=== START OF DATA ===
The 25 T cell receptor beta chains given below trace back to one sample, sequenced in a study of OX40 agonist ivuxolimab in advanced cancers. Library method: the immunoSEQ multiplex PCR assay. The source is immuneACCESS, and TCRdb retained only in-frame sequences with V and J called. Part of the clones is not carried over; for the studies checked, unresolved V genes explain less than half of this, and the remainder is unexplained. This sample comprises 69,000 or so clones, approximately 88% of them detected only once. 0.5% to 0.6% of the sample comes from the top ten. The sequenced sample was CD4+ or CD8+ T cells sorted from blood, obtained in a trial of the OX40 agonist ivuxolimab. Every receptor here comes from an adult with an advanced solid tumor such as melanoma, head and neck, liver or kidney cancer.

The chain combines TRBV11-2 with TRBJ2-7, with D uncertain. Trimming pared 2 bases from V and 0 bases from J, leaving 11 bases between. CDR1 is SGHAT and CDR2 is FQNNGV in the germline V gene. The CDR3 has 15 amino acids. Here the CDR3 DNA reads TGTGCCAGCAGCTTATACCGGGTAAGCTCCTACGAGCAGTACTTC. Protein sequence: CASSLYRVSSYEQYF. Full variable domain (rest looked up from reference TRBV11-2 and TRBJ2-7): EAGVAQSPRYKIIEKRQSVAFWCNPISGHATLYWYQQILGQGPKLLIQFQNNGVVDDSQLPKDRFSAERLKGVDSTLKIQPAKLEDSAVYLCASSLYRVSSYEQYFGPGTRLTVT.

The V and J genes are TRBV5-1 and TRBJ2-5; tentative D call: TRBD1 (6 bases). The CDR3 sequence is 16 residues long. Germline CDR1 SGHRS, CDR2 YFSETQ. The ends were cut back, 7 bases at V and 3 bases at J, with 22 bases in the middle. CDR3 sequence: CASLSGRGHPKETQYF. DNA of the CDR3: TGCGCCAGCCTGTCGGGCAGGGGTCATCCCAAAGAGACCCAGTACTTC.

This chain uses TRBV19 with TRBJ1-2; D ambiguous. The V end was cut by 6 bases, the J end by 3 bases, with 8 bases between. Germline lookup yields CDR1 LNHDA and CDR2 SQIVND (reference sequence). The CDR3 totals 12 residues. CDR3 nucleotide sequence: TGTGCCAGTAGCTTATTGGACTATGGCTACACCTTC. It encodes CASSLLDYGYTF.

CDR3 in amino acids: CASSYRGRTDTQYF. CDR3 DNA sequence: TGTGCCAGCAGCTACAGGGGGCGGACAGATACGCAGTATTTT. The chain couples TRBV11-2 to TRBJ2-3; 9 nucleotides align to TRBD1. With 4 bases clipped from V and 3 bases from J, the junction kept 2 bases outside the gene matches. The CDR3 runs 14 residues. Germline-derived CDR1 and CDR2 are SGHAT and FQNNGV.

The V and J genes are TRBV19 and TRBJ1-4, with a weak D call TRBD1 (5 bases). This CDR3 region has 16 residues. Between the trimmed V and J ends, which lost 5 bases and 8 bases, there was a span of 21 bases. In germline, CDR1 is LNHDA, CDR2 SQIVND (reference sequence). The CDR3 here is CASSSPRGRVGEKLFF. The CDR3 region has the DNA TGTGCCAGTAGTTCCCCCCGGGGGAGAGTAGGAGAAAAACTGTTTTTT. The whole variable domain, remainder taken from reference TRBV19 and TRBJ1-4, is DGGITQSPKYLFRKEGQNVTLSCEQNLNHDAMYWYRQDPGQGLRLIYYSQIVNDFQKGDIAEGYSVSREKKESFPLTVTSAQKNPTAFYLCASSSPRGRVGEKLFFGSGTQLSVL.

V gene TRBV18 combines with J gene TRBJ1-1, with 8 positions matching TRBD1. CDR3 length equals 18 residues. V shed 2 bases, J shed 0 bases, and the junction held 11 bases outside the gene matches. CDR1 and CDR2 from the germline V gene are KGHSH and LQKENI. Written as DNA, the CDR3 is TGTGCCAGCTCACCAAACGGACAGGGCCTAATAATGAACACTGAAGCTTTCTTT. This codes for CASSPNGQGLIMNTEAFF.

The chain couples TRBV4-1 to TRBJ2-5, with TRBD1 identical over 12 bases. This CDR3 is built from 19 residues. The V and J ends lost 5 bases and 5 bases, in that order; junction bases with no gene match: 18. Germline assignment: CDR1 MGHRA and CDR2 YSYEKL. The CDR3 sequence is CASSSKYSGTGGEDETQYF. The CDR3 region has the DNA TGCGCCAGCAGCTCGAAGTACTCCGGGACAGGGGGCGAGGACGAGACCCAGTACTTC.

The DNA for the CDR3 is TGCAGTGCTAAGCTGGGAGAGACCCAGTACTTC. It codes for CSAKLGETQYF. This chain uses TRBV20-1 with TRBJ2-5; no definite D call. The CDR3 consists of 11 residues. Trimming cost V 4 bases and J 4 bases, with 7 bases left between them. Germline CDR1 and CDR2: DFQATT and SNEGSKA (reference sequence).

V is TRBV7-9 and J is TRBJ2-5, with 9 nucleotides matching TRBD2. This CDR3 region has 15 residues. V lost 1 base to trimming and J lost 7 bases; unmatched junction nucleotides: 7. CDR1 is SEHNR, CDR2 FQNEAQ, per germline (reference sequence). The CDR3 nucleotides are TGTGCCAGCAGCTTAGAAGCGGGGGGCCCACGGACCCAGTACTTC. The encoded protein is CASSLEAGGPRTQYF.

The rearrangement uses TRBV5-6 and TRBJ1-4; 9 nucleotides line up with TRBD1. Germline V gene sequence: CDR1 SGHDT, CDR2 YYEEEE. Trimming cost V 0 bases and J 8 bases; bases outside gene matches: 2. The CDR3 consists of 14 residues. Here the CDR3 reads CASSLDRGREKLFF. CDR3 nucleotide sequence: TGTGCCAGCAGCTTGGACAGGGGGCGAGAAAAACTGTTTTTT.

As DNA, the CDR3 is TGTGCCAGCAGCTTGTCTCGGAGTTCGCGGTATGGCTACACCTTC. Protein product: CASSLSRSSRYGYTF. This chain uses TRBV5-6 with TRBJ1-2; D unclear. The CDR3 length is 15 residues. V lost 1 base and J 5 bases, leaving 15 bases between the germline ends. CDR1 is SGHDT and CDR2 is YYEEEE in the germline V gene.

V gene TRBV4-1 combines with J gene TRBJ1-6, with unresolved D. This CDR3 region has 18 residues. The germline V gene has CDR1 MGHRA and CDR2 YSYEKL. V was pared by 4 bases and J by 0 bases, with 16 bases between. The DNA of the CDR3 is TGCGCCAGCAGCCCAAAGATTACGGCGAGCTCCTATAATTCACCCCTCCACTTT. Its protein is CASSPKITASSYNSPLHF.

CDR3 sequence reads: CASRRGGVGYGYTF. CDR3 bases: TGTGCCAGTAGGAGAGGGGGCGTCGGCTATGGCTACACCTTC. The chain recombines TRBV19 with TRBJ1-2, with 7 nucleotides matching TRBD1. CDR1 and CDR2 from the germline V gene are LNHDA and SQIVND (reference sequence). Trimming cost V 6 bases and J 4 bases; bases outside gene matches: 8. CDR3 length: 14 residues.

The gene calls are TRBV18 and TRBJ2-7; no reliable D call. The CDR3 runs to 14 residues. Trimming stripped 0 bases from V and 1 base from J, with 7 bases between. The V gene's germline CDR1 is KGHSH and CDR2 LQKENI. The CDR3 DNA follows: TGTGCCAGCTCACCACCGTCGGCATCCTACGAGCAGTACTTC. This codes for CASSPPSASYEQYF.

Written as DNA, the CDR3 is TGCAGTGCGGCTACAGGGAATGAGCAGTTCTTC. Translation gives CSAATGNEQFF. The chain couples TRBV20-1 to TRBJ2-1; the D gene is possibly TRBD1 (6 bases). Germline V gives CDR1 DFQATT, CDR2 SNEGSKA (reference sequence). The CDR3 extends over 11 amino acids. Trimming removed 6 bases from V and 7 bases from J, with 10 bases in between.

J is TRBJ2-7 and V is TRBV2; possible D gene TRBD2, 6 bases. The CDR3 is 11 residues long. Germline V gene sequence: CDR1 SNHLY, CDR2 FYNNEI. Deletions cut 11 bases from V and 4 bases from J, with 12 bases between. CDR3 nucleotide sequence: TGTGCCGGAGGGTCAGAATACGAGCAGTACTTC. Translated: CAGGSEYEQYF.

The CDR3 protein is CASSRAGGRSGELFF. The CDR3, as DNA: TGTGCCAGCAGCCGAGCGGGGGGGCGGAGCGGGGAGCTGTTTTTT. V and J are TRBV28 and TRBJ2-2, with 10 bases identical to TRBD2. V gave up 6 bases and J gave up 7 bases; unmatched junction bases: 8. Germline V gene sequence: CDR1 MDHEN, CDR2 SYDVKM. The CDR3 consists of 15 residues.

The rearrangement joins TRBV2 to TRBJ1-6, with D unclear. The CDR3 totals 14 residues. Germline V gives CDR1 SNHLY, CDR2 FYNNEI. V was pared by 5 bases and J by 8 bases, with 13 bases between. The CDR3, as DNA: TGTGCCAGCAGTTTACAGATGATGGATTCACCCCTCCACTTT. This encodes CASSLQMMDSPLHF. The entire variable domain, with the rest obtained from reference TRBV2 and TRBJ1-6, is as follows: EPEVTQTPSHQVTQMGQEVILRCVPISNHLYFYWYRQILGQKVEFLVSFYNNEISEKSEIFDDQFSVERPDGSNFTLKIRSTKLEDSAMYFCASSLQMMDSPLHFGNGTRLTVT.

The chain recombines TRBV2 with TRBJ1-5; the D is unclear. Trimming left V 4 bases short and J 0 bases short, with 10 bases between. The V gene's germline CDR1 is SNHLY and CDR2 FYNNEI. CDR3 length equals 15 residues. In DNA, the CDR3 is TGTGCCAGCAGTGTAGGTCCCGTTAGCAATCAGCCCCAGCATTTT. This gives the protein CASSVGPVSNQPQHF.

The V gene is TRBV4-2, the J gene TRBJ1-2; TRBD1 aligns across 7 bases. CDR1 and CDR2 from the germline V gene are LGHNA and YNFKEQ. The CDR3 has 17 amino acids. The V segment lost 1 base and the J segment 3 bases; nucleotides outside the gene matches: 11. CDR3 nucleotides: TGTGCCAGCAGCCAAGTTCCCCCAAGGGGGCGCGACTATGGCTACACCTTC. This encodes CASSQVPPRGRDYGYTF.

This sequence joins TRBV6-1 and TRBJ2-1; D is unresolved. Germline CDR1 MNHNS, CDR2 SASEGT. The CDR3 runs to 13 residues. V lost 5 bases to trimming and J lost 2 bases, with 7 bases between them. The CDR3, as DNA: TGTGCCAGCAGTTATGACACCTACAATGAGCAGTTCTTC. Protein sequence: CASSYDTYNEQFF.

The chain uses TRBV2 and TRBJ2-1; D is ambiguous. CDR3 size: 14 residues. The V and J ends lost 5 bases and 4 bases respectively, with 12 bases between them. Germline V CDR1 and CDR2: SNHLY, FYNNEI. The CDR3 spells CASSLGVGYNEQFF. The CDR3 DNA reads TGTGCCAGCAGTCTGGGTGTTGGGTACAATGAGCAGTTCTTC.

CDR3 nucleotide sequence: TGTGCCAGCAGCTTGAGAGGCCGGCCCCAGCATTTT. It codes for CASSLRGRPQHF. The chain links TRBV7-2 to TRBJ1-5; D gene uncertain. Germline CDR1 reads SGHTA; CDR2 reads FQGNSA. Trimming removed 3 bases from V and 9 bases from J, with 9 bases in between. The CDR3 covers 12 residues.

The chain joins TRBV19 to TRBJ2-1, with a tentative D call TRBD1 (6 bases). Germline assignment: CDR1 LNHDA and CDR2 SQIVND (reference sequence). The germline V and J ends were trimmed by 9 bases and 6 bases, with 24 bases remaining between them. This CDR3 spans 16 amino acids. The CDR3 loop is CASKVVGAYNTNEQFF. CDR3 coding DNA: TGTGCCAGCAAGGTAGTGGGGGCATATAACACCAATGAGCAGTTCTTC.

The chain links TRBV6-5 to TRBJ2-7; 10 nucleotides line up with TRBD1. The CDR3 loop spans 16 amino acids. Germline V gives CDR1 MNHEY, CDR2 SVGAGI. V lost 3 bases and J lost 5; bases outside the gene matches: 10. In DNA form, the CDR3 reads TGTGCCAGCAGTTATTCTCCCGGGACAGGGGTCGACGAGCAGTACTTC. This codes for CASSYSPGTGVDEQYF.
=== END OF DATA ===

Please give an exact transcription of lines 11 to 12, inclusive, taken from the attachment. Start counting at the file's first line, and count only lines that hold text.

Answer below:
The rearrangement uses TRBV5-6 and TRBJ1-4; 9 nucleotides line up with TRBD1. Germline V gene sequence: CDR1 SGHDT, CDR2 YYEEEE. Trimming cost V 0 bases and J 8 bases; bases outside gene matches: 2. The CDR3 consists of 14 residues. Here the CDR3 reads CASSLDRGREKLFF. CDR3 nucleotide sequence: TGTGCCAGCAGCTTGGACAGGGGGCGAGAAAAACTGTTTTTT.

As DNA, the CDR3 is TGTGCCAGCAGCTTGTCTCGGAGTTCGCGGTATGGCTACACCTTC. Protein product: CASSLSRSSRYGYTF. This chain uses TRBV5-6 with TRBJ1-2; D unclear. The CDR3 length is 15 residues. V lost 1 base and J 5 bases, leaving 15 bases between the germline ends. CDR1 is SGHDT and CDR2 is YYEEEE in the germline V gene.